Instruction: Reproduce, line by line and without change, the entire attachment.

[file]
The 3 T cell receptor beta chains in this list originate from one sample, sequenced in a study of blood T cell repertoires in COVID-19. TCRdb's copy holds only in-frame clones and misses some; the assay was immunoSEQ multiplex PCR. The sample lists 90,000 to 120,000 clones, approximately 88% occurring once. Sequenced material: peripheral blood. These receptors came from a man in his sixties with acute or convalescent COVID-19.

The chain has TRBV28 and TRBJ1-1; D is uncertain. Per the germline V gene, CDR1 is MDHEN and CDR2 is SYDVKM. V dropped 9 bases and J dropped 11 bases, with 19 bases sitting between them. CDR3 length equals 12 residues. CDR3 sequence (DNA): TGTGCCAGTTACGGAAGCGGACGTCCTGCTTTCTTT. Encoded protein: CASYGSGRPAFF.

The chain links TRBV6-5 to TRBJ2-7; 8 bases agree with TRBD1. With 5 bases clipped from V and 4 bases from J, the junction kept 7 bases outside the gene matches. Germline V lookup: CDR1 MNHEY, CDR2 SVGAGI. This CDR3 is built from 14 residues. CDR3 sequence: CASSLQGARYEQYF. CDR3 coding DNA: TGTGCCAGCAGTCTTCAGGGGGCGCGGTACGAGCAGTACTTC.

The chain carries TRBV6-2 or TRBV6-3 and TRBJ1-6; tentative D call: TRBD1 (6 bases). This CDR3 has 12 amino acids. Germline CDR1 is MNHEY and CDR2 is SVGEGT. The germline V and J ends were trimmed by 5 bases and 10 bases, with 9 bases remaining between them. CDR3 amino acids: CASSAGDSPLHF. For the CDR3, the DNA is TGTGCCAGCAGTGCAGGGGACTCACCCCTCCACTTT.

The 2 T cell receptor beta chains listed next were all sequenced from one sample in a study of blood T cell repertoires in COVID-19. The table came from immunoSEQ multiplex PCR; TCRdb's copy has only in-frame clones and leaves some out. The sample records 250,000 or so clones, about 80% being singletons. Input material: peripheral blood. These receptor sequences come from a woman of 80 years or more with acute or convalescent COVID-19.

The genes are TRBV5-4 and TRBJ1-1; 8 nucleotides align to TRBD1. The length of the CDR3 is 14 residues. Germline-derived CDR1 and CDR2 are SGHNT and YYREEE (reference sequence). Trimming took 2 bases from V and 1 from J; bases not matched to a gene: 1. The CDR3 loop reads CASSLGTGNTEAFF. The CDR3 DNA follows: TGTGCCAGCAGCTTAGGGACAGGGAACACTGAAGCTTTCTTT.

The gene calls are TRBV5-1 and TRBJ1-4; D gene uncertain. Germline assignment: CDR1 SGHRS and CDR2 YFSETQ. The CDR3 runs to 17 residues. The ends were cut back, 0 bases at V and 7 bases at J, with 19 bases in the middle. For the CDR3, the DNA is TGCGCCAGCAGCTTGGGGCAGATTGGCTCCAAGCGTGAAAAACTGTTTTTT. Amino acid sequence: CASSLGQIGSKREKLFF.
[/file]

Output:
The 3 T cell receptor beta chains in this list originate from one sample, sequenced in a study of blood T cell repertoires in COVID-19. TCRdb's copy holds only in-frame clones and misses some; the assay was immunoSEQ multiplex PCR. The sample lists 90,000 to 120,000 clones, approximately 88% occurring once. Sequenced material: peripheral blood. These receptors came from a man in his sixties with acute or convalescent COVID-19.

The chain has TRBV28 and TRBJ1-1; D is uncertain. Per the germline V gene, CDR1 is MDHEN and CDR2 is SYDVKM. V dropped 9 bases and J dropped 11 bases, with 19 bases sitting between them. CDR3 length equals 12 residues. CDR3 sequence (DNA): TGTGCCAGTTACGGAAGCGGACGTCCTGCTTTCTTT. Encoded protein: CASYGSGRPAFF.

The chain links TRBV6-5 to TRBJ2-7; 8 bases agree with TRBD1. With 5 bases clipped from V and 4 bases from J, the junction kept 7 bases outside the gene matches. Germline V lookup: CDR1 MNHEY, CDR2 SVGAGI. This CDR3 is built from 14 residues. CDR3 sequence: CASSLQGARYEQYF. CDR3 coding DNA: TGTGCCAGCAGTCTTCAGGGGGCGCGGTACGAGCAGTACTTC.

The chain carries TRBV6-2 or TRBV6-3 and TRBJ1-6; tentative D call: TRBD1 (6 bases). This CDR3 has 12 amino acids. Germline CDR1 is MNHEY and CDR2 is SVGEGT. The germline V and J ends were trimmed by 5 bases and 10 bases, with 9 bases remaining between them. CDR3 amino acids: CASSAGDSPLHF. For the CDR3, the DNA is TGTGCCAGCAGTGCAGGGGACTCACCCCTCCACTTT.

The 2 T cell receptor beta chains listed next were all sequenced from one sample in a study of blood T cell repertoires in COVID-19. The table came from immunoSEQ multiplex PCR; TCRdb's copy has only in-frame clones and leaves some out. The sample records 250,000 or so clones, about 80% being singletons. Input material: peripheral blood. These receptor sequences come from a woman of 80 years or more with acute or convalescent COVID-19.

The genes are TRBV5-4 and TRBJ1-1; 8 nucleotides align to TRBD1. The length of the CDR3 is 14 residues. Germline-derived CDR1 and CDR2 are SGHNT and YYREEE (reference sequence). Trimming took 2 bases from V and 1 from J; bases not matched to a gene: 1. The CDR3 loop reads CASSLGTGNTEAFF. The CDR3 DNA follows: TGTGCCAGCAGCTTAGGGACAGGGAACACTGAAGCTTTCTTT.

The gene calls are TRBV5-1 and TRBJ1-4; D gene uncertain. Germline assignment: CDR1 SGHRS and CDR2 YFSETQ. The CDR3 runs to 17 residues. The ends were cut back, 0 bases at V and 7 bases at J, with 19 bases in the middle. For the CDR3, the DNA is TGCGCCAGCAGCTTGGGGCAGATTGGCTCCAAGCGTGAAAAACTGTTTTTT. Amino acid sequence: CASSLGQIGSKREKLFF.